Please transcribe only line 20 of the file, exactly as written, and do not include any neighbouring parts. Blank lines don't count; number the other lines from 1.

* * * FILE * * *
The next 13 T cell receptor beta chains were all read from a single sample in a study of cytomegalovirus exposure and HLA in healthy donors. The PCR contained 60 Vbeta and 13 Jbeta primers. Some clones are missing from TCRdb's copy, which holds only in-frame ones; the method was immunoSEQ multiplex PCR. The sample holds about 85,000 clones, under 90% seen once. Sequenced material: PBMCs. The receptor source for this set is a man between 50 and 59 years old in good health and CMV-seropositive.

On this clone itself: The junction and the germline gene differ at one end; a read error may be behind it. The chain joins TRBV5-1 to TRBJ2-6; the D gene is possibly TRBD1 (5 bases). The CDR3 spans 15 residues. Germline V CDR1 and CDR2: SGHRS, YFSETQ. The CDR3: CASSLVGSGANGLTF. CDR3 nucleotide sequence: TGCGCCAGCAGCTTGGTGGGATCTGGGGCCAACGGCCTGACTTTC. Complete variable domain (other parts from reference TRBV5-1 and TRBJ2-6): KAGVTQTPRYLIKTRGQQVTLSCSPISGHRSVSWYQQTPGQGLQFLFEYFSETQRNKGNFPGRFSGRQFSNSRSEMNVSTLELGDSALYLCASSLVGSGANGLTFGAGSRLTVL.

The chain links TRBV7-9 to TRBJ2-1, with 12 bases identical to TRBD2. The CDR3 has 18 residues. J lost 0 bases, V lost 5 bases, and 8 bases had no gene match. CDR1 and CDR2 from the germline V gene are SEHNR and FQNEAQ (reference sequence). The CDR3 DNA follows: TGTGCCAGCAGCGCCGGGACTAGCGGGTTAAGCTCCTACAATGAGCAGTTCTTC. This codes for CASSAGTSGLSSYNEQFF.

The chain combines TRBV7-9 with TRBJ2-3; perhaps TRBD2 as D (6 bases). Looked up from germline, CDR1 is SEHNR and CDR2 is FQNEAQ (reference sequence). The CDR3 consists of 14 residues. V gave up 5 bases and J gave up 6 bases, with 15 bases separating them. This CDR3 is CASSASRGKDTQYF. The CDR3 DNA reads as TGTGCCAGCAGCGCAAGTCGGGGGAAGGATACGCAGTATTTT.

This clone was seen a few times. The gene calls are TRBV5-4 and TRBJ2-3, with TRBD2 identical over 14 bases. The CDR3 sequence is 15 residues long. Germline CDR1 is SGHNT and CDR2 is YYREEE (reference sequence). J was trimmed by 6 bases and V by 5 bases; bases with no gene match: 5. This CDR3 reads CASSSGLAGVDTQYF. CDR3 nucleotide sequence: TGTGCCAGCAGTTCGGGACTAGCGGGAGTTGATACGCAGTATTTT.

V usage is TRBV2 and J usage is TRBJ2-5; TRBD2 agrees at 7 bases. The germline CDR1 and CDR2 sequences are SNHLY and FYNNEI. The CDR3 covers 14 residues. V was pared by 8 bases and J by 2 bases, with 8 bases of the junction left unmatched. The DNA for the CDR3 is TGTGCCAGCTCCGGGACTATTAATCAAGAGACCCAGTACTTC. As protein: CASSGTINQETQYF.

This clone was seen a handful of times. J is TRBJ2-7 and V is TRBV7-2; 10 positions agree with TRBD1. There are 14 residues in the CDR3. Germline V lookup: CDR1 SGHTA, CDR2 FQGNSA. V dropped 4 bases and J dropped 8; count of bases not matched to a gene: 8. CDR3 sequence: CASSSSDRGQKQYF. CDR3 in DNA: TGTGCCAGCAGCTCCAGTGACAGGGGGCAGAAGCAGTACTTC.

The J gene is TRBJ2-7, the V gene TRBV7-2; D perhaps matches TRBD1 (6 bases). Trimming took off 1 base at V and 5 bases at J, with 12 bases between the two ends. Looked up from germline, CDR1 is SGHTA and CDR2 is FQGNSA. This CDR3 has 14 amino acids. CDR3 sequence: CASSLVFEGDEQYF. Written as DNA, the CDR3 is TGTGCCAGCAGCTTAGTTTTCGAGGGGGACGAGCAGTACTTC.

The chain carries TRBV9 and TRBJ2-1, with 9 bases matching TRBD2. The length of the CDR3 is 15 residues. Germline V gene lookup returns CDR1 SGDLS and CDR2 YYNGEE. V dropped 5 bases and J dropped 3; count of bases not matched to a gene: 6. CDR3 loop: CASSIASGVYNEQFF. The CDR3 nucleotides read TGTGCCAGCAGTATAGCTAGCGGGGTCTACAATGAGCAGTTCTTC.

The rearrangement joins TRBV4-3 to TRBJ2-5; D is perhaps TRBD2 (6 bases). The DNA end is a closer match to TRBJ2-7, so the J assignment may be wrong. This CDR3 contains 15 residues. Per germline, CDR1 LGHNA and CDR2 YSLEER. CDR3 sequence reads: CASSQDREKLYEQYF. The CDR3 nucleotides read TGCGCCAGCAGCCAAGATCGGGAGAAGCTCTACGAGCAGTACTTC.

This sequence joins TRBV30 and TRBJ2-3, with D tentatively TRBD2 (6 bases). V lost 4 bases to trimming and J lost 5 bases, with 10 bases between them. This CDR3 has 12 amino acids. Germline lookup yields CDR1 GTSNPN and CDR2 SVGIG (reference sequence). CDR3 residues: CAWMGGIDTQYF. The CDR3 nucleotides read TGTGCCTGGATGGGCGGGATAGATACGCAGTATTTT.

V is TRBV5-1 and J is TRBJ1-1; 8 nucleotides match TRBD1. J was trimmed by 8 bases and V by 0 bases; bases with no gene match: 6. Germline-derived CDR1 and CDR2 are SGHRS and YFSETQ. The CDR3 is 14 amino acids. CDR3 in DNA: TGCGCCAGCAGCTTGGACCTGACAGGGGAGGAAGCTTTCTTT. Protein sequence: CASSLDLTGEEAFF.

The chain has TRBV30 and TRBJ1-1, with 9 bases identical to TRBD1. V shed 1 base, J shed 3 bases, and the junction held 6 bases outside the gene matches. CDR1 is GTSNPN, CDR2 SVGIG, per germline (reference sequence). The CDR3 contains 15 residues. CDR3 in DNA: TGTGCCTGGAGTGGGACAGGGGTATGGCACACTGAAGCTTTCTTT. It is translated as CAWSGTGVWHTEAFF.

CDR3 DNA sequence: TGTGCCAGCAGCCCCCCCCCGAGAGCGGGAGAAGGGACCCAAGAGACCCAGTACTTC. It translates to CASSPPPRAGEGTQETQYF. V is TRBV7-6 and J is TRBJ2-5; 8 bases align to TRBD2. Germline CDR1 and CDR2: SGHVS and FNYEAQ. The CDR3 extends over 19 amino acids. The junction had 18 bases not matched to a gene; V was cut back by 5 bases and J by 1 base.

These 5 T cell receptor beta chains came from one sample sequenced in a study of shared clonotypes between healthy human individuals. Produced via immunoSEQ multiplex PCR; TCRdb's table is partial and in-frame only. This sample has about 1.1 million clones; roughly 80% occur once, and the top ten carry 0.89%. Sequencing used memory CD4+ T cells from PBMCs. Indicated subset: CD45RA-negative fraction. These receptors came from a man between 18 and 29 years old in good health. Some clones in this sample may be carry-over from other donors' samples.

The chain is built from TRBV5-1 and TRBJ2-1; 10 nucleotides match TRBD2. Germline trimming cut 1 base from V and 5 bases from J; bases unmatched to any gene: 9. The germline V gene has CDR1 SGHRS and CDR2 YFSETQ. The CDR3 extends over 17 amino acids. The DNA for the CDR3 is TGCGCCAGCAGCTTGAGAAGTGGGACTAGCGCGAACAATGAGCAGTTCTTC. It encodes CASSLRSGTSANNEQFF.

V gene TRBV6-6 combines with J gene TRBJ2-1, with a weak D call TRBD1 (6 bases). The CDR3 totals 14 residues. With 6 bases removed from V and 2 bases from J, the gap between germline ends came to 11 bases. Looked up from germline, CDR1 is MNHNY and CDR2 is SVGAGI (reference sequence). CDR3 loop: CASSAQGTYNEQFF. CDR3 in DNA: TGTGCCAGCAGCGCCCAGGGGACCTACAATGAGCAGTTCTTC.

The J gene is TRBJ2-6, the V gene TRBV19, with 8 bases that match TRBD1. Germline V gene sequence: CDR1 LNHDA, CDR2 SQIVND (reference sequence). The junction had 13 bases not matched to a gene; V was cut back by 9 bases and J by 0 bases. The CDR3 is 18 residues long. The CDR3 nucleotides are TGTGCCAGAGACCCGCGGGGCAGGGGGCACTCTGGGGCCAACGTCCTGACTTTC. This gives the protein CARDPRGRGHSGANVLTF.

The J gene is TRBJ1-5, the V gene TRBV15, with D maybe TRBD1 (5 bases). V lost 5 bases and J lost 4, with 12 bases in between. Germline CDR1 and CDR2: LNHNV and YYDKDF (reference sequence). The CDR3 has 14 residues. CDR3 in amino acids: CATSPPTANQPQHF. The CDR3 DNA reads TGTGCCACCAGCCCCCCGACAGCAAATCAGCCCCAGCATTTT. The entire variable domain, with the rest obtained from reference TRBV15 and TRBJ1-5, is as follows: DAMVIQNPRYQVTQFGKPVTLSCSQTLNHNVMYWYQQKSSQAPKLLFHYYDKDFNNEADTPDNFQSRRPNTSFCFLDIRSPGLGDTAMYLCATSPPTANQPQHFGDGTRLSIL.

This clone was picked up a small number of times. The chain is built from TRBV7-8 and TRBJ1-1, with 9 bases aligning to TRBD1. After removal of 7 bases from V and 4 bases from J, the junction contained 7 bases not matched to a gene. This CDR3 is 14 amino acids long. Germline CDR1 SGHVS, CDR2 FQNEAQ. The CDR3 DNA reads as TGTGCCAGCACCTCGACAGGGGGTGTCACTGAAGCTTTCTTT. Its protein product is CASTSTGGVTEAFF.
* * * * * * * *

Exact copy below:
This clone was picked up a small number of times. The chain is built from TRBV7-8 and TRBJ1-1, with 9 bases aligning to TRBD1. After removal of 7 bases from V and 4 bases from J, the junction contained 7 bases not matched to a gene. This CDR3 is 14 amino acids long. Germline CDR1 SGHVS, CDR2 FQNEAQ. The CDR3 DNA reads as TGTGCCAGCACCTCGACAGGGGGTGTCACTGAAGCTTTCTTT. Its protein product is CASTSTGGVTEAFF.